C. Auriti et al. discussed the genetic and biologic characteristics of mannose-binding lectin, a member of the collecting family, and its role in the susceptibility to infections and to ischemia-reperfusion-related tissue injuries during the perinatal period and the possible future therapeutic applications. P. M. Becher et al. compared the acute and chronic phases of viral myocarditis to identify the immediate effects of cardiac inflammation as well as the long-term effects after resolved inflammation on cardiac fibrosis and consequently on cardiac function.
The topic of immunological research and cancer was extensively discussed. P. H. Pandya et al. provided the framework for a novel subspecialty known as immunooncology This review highlights the fundamentals of incorporating precision medicine to discover new immune biomarkers and predictive signatures. A. M. Mehta et al. described in a review that multiple genes and loci are associated with variation in risk of cervical cancer. Rather than one single gene being responsible for cervical carcinogenesis, the authors postulate that variations in the different immune response genes lead to subtle differences in the effectiveness of the antiviral and antitumor immune responses, ultimately leading to differences in risk of developing cervical cancer and progressive disease after HPV infection. L. M. Barajas-Castañeda et al. analyzed the overexpression of MMP-3 and uPA with diminished PAI-1 related to metastasis in ductal breast cancer patients attending a public hospital in Mexico City. D.-W. Yeh et al. showed the role of Toll-like receptor signaling in the interplay between inflammation and stemness in cancer cells.
Innovative therapies were also a highlighted topic in this special issue. The study by S. F. G. Zorzella-Pezavento et al. demonstrated that previous vaccination with pVAXhsp65 was able to reduce experimental autoimmune encephalomyelitis (EAE) clinical manifestations in C57BL/6 mice and triggered higher IL-10 production at the central nervous system. The review article by H. Mitoma et al. indicates that epitope-specific GAD65Ab-induced impairment of GABA release is involved in the pathogenesis of GAD65Ab-positive cerebellar ataxias (CAs) and supports the early detection of GAD65Ab-associated CA to initiate immunotherapy before irreversible neuronal death in the cerebellum. I. Rohm et al. showed that treatment with ivabradine in patients with chronic heart failure resulted in an improvement of heart failure symptoms and ejection fraction as well as a normalization of inflammatory mediators. A study conducted by L. Mattson et al. suggested the potential involvement of type I interferon signalling in immunotherapy in seasonal allergic rhinitis. B. Ye et al. reviewed the genetically modified T cell-based adoptive immunotherapy in hematological malignancies. A. Navinés-Ferrer et al. focus on IgE-related chronic diseases, such as allergic asthma and chronic urticaria (CU), and on the role of the anti-IgE monoclonal antibody, omalizumab, in their treatment. Y. Zhou et al. demonstrated that dendritic cells modified by tofacitinib exhibited a typical tolerogenic phenotype, and Tofa-DCs pulsed with myelin oligodendrocyte glycoprotein (MOG)35–55 could effectively dampen the severity and progression of experimental autoimmune encephalomyelitis (EAE). This suppression of EAE was associated with a remarkable decrease of Th1/Th17 cells and an increase in regulatory T cells (Tregs).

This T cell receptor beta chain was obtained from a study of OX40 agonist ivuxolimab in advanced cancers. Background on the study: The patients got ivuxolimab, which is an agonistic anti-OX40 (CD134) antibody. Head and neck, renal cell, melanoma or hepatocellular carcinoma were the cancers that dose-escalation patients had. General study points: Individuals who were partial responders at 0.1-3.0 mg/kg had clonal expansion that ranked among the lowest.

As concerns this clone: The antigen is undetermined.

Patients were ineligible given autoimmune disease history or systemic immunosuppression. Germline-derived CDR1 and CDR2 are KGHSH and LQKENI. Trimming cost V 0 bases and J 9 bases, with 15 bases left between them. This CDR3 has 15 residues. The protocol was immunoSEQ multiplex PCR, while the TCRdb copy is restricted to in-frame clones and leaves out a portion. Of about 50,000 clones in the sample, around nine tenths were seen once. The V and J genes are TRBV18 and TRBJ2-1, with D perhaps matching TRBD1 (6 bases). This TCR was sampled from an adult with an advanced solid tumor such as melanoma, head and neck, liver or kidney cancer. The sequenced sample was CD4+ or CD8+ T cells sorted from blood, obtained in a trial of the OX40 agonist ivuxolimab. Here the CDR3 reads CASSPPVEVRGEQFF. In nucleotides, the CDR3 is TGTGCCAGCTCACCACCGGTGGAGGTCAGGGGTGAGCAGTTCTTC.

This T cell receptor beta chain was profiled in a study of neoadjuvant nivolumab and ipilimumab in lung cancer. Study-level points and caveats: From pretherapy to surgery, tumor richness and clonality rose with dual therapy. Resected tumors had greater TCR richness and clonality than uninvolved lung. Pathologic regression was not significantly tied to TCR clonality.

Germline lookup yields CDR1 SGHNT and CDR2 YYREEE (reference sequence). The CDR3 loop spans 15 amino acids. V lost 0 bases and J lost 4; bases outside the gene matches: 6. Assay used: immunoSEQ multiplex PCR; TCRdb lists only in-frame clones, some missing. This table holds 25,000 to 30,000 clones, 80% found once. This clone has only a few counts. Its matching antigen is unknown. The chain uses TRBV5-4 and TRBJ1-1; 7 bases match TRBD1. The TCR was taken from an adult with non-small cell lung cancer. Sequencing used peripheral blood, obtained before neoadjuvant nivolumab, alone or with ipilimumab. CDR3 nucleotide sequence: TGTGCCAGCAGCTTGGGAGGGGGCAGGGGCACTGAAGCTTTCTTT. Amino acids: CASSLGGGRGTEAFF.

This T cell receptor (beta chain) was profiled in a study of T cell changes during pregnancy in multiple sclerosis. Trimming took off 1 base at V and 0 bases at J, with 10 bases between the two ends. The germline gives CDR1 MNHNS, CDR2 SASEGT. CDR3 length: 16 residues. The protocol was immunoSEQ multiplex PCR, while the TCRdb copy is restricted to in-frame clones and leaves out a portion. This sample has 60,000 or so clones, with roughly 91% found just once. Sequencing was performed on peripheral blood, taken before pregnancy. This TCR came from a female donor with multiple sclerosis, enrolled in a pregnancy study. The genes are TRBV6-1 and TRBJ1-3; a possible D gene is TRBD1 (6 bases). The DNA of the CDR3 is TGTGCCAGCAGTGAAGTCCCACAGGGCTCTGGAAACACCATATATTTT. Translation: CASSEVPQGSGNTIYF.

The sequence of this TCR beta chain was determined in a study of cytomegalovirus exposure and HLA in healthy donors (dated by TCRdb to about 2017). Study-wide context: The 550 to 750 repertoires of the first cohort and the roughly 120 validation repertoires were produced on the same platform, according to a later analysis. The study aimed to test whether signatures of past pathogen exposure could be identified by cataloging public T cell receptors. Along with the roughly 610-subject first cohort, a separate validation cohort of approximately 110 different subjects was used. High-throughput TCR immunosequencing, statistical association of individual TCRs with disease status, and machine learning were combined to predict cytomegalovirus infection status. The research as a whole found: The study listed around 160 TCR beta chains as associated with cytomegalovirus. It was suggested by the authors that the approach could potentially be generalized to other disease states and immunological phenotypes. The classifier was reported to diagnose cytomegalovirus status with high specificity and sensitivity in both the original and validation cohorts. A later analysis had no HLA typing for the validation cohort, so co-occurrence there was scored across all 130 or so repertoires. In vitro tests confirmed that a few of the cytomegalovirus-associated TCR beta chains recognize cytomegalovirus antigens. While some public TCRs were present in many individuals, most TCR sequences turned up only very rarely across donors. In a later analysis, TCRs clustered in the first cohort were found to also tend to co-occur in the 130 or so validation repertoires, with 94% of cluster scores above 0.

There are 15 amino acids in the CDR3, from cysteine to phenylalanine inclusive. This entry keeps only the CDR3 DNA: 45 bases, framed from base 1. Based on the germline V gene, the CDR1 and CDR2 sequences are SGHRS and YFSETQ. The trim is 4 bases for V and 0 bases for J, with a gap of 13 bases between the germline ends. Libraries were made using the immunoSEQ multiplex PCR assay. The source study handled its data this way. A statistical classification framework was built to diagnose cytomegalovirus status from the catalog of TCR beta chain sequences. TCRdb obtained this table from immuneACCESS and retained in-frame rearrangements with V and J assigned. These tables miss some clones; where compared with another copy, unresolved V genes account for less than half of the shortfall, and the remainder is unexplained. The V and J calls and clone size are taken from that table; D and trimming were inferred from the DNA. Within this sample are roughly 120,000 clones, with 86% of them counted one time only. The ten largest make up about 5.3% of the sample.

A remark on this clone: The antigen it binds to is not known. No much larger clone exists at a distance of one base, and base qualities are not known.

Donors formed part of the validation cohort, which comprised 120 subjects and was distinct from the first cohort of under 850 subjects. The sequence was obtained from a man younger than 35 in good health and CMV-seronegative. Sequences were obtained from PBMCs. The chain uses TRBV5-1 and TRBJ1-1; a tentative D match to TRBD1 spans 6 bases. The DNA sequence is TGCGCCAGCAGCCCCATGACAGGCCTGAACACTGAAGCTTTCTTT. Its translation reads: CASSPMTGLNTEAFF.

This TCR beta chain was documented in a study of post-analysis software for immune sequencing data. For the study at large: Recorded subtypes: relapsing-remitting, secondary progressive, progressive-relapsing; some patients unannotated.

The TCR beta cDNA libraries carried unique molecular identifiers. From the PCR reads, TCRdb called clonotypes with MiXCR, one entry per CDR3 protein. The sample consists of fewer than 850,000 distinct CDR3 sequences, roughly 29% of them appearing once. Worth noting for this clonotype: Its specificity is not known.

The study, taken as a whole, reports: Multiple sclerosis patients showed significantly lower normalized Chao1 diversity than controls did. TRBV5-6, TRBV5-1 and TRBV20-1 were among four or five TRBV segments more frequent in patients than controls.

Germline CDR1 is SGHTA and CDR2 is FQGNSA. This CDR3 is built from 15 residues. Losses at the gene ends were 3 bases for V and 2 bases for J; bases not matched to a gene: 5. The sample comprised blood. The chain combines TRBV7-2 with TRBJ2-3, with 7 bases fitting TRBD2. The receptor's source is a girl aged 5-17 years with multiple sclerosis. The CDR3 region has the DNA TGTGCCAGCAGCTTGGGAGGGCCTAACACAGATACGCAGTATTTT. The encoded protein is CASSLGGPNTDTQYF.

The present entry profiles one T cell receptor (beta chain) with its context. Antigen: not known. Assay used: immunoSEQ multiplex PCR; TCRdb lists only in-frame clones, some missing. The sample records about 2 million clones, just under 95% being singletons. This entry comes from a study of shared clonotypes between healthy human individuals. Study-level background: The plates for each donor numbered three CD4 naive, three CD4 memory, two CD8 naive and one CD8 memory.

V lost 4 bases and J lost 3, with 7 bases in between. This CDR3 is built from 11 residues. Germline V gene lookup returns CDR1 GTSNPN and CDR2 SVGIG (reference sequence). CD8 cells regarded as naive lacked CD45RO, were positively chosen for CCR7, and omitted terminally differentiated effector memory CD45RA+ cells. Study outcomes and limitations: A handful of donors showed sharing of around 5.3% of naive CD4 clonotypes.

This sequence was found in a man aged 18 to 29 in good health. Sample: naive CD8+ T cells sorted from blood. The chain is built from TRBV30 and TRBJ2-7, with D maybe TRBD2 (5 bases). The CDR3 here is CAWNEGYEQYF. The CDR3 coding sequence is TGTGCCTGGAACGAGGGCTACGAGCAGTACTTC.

I.-S. Lee et al. demonstrated the anti-inflammatory effects of ginsenoside Rg3 via inhibiting NF-kappa B activation in IL-1β-induced A549 cells and human asthmatic lung tissue. A study conducted by X. Meng et al. verified the hyperlipidemia caused by overuse of glucocorticoid after liver transplantation and the immune adjustment strategy. J. Wang et al. provide a detailed overview about an important consideration that long-term administration of DT induces a humoral immune response with an appropriate production of anti-DT antibodies that can inactivate DT and thus abrogate its effect in the DEREG mouse. Additionally, the authors showed that anti-DT mouse serum partially neutralized DT-induced Foxp3 inhibition. H. Dong et al. present a brief summary of the defensins in immunity with specific reference to human and animal tuberculosis and explore their potential as a novel approach to therapy or prophylaxis.
Margarete Dulce Bagatini
Andréia Machado Cardoso
Alessandra Antunes dos Santos
Fabiano Barbosa Carvalho
Copyright © 2017 Margarete Dulce Bagatini et al. This is an open access article distributed under the Creative Commons Attribution License, which permits unrestricted use, distribution, and reproduction in any medium, provided the original work is properly cited.